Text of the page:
It can be stated that Zelensky lost not only the parliamentary majority, but also control over the faction. Now these are not his “servants”, but groups orientated towards Kolomoisky, Akhmetov, and Soros/Pinchuk. In turn, Akhmetov secured dominance in the government, where, however, representatives of Kolomoisky and Soros/Pinchuk also remained. Avakov, who indeed controls the situation in the country, in this case has kept his neutrality. His Nazis only indicated their dissatisfaction via a poorly attended demonstration (for show).

Kolomoisky’s position is not as weak as it may seem at first glance. The point here is not that he will now rush to put together a new block of discontent persons that will allow to flip the situation in his favour and abolish the “anti-Kolomoisky” and land laws. The fact is that the laws have been adopted to obtain funding from the IMF, but the Ukrainian leadership does not trust the Fund, and the Fund does not trust the Ukrainian leadership. Therefore, the principled land law should enter into force only in 2021, and Kiev wants to receive $5-7 billion from the IMF this year, and the faster, the better. Meanwhile, the IMF has repeatedly faced a situation where Kiev, having received money, refused to fulfil its obligations. Especially since the adopted version of the law does not fully correspond to the wishes of the IMF, which insisted on opening the land market to foreigners this year.

On the other hand, the Kiev authorities, used to deceiving everyone, fear that if they fully satisfy the demands of the Fund and the law comes into force this year in the varient required by the IMF, the Fund will immediately stop (under a plausible pretext) issuing the next tranches after the entry into force of the law. At the same time, the Fund is trying to limit the tranches that are supposed be issued before the law comes into force to $3 billion, which is completely unacceptable for Kiev, because it does not solve its problems.

Kolomoisky, of course, will try to play on this mistrust, inflate contradictions, and eventually block agreements between Kiev and the IMF. If he will succeed, then the meaning of the “anti-Kolomoisky” law will disappear, and the law on land in the current version should suit Kolomoisky in general – perhaps there will be just need to introduce an amendment in terms of time and to correct some execution technique so that the Ukrainian oligarchy is guaranteed to have time to buy up the most attractive lands for nothing, and then sell them expensively to foreigners (including those whose agricultural holdings have long worked in Ukraine).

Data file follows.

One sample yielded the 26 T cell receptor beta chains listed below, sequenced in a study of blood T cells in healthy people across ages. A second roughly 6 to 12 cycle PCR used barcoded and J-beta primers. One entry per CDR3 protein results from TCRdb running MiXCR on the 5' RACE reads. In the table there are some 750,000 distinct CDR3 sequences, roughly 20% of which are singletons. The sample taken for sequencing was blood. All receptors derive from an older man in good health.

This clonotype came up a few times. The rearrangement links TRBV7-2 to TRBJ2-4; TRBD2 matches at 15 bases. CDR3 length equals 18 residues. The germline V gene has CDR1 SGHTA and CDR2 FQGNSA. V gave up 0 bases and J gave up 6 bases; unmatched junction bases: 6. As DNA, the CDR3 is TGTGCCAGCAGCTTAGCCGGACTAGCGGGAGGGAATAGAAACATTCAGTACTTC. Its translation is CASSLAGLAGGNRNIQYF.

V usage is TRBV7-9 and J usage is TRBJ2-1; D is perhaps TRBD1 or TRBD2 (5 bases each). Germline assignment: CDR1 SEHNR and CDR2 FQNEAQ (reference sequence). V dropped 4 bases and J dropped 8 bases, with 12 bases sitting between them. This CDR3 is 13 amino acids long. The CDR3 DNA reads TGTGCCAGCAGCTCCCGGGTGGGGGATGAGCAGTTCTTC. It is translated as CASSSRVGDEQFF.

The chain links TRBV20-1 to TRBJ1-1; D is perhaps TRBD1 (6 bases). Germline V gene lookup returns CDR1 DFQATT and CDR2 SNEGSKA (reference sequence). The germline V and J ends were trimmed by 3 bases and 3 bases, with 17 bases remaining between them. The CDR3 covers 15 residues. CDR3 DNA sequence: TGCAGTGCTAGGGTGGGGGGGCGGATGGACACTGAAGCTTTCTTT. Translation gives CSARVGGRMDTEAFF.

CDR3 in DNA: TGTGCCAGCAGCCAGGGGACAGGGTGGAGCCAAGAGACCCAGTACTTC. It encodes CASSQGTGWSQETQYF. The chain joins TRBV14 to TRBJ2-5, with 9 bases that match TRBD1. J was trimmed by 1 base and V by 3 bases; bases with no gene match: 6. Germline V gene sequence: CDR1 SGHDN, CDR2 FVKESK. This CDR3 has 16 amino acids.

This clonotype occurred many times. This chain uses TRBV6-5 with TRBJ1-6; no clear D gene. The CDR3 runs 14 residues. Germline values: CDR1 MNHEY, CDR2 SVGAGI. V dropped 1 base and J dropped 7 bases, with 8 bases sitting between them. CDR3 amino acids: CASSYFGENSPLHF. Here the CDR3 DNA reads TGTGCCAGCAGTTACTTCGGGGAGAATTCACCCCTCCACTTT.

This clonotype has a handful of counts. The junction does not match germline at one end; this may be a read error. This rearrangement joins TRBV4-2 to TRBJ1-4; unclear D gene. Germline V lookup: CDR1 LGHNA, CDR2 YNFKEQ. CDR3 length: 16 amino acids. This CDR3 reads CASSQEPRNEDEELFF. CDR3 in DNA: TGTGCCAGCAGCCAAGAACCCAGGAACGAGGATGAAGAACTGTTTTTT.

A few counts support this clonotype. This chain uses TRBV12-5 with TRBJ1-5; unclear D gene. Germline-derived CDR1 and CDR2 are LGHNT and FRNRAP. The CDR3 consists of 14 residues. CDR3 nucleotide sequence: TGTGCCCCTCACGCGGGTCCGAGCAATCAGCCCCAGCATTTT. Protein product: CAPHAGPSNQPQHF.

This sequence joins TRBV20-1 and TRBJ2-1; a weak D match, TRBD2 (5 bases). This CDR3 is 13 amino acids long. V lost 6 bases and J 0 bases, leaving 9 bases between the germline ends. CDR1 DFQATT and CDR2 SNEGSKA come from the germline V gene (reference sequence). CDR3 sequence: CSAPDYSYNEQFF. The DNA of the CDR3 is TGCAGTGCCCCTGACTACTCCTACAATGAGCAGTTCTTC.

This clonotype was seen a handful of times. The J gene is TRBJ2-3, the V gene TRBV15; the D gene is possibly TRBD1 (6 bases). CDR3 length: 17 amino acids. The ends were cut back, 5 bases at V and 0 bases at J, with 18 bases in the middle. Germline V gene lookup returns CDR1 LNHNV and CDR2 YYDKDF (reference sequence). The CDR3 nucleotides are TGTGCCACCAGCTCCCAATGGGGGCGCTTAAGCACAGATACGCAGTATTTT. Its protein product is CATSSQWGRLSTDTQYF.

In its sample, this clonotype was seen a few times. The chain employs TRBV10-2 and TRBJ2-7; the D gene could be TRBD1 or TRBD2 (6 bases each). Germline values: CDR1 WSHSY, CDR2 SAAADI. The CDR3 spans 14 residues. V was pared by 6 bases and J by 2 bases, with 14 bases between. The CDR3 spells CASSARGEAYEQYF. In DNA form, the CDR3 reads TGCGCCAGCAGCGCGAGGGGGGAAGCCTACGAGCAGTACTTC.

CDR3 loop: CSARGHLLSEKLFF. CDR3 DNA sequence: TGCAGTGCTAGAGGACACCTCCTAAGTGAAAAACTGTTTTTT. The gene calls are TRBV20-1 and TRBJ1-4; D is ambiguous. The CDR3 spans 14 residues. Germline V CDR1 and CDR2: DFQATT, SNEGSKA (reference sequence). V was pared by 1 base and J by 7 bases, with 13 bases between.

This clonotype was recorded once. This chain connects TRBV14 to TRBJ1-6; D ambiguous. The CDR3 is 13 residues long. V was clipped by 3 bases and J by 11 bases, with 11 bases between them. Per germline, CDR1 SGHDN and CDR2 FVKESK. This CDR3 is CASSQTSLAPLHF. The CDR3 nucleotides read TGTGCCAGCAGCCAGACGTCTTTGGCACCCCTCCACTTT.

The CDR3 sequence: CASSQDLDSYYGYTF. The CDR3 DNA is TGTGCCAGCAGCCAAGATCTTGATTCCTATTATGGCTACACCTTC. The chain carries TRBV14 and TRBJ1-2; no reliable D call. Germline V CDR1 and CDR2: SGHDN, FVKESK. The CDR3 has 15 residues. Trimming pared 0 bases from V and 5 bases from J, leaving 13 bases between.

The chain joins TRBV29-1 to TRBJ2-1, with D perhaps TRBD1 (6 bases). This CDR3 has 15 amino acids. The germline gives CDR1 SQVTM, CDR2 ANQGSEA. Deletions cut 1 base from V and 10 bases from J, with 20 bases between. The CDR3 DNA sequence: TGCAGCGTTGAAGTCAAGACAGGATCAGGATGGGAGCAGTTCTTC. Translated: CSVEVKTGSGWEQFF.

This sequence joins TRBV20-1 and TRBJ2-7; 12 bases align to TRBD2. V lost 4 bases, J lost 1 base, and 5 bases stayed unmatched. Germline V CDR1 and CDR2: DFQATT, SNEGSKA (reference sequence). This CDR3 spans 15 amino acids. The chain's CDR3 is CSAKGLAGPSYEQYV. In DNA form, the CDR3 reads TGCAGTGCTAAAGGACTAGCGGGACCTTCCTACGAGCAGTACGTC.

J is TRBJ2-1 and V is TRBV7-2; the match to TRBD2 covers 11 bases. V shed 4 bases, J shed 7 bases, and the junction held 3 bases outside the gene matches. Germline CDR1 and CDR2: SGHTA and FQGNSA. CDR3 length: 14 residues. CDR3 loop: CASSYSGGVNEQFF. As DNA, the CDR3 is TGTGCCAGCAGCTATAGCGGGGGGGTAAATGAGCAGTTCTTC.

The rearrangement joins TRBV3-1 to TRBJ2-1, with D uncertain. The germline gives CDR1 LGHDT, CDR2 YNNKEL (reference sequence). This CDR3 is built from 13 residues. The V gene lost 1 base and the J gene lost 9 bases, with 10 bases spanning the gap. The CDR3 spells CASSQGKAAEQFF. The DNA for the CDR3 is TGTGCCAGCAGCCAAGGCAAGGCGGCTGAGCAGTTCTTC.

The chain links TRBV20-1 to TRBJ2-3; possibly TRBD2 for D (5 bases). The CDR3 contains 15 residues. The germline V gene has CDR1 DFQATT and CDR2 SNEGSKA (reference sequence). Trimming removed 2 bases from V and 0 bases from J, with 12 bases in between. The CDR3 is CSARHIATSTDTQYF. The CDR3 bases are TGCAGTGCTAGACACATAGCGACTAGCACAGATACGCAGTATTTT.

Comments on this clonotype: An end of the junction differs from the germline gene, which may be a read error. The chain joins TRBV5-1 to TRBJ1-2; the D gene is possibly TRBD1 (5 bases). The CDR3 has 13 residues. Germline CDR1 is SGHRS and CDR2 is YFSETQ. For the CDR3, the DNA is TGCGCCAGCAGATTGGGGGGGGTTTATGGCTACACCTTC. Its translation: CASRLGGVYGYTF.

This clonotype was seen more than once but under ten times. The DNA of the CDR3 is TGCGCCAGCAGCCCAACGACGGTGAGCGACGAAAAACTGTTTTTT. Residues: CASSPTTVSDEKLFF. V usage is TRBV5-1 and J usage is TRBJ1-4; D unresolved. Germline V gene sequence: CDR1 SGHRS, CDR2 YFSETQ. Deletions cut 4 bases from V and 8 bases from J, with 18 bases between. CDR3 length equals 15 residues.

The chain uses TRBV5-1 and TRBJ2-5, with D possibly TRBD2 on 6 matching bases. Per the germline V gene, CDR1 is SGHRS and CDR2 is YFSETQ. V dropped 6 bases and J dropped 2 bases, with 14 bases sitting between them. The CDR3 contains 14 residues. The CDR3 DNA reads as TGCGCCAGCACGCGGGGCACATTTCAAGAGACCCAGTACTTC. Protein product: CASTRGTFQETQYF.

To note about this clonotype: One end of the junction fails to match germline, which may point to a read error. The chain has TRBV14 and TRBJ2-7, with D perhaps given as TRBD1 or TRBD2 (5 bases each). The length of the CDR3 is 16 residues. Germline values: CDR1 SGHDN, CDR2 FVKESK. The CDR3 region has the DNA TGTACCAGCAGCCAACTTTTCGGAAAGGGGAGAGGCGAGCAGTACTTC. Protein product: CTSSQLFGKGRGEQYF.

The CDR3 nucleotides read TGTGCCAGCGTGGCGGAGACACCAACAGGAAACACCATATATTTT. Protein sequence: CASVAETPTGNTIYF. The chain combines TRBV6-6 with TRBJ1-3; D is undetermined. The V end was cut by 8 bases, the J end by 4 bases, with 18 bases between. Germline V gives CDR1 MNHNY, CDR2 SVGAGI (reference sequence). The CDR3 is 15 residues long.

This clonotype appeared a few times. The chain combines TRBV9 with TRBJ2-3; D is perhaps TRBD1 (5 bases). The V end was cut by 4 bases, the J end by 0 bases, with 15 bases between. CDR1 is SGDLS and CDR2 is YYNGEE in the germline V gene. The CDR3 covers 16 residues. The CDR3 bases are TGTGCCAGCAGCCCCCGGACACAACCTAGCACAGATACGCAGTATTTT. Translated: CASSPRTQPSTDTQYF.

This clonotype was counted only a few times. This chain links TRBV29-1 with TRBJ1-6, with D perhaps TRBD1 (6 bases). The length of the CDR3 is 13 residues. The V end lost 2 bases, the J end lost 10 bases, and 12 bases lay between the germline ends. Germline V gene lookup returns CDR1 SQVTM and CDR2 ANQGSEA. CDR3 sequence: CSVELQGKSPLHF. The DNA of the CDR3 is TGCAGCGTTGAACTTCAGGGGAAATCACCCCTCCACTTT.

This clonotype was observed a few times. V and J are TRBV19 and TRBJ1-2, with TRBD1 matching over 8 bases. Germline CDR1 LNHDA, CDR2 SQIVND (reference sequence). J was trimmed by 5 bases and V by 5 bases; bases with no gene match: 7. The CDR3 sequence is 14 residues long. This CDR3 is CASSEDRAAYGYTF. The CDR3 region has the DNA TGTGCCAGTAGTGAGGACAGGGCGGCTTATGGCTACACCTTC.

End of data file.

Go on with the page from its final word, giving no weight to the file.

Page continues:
If Zelensky and the IMF do not reach an agreement (and such a possibility exists), Kolomoisky’s idea of declaring a default may be in demand. Judging by the perseverance of its promotion, Kolomoisky long ago invented a scheme of earning money in conditions of a default and, unlike fellow oligarchs, not only is he not afraid of it, but he is ready to welcome it.

So the realities of spider life in the jar will give us many more interesting moments before they reap each other. Recall: more recently, Kolomoisky and Akhmetov together shot down the government of Goncharuk, controlled by Pinchuk/Soros. Already today Akhmetov, in alliance with Pinchuk/Soros, successfully opposes Kolomoisky. Who will be with whom tomorrow and who will be pushed is absolutely unpredictable.

And I will remind you that Avakov is sitting in an ambush – he is satisfied with everything as long as there is no unity in the Ukrainian oligarchy and there isn’t a strong government in the country that can question the unconstitutional influence of the Minister of Internal Affairs and simply fire him. The excessive strengthening of any group will encourage Avakov to act to curtail its capabilities, similar to what he did against Poroshenko long before the 2019 presidential election and Zelensky’s appearance in the political arena. But, despite all his power, there may be methods that can be used against Avakov, if, of course, Ukraine still has politicians capable of looking for them.

So far, Zelensky’s compromise with Pinchuk/Soros (represented in the Rada by Vakarchuk’s “Golos”), with Poroshenko, and with Akhmetov has sharply weakened his domestic political position – due to the overflow of control over the parliamentary majority from the hands of the presidential office to the hands of the oligarchy. This same compromise made Zelensky totally dependent on the IMF. If the Fund will not give money or will give not enough of it, all efforts to push forward unpopular laws will be meaningless and even harmful, because there are already image losses, and whether or not someday there will be money, and if yes, in what quantity, is unknown.

In general, if earlier Zelensky controlled the mechanisms of power but did not know how to use them, then now he does not know how to use them and does not control them. He turned from a cardboard doll into a shadow on the wallpaper of Ukrainian politics.

Rostislav Ishchenko